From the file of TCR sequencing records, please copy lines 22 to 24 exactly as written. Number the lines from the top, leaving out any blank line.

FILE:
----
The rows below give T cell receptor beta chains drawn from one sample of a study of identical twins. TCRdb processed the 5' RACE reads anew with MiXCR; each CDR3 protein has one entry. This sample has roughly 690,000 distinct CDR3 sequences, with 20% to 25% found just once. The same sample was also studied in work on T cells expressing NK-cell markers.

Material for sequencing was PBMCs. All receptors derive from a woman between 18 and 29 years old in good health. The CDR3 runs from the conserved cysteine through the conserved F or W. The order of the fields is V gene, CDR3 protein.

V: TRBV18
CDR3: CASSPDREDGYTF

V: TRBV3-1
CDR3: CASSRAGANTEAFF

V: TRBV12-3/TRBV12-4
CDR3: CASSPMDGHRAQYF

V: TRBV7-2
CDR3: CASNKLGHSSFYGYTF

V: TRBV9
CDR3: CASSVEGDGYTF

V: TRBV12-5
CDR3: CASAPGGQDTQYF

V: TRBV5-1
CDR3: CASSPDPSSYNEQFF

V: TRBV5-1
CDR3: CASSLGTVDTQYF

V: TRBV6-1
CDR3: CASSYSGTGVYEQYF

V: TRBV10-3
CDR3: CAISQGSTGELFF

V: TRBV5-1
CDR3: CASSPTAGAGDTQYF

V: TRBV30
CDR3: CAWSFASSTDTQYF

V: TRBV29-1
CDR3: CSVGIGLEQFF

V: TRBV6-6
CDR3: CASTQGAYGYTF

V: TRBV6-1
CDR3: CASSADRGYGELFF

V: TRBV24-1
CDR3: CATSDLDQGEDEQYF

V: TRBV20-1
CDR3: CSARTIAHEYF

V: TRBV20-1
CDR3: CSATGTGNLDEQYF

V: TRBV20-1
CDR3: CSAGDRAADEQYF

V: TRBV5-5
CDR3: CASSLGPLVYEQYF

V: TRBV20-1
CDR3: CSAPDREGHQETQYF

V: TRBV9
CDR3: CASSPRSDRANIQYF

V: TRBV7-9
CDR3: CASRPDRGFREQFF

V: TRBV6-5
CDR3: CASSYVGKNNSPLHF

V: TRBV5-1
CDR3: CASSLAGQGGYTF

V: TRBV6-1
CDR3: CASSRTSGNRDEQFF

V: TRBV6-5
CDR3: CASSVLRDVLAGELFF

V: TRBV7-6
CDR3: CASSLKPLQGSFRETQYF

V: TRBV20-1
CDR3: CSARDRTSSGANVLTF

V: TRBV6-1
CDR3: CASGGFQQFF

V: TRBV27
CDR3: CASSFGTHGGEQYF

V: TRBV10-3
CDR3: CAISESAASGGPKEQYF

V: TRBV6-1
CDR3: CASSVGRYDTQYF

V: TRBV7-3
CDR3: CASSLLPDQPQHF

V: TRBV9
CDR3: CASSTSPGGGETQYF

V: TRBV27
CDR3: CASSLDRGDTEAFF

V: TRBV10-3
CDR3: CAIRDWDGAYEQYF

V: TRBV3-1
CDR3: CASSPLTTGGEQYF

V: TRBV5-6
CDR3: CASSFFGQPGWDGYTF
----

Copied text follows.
CDR3: CAISQGSTGELFF

V: TRBV5-1
CDR3: CASSPTAGAGDTQYF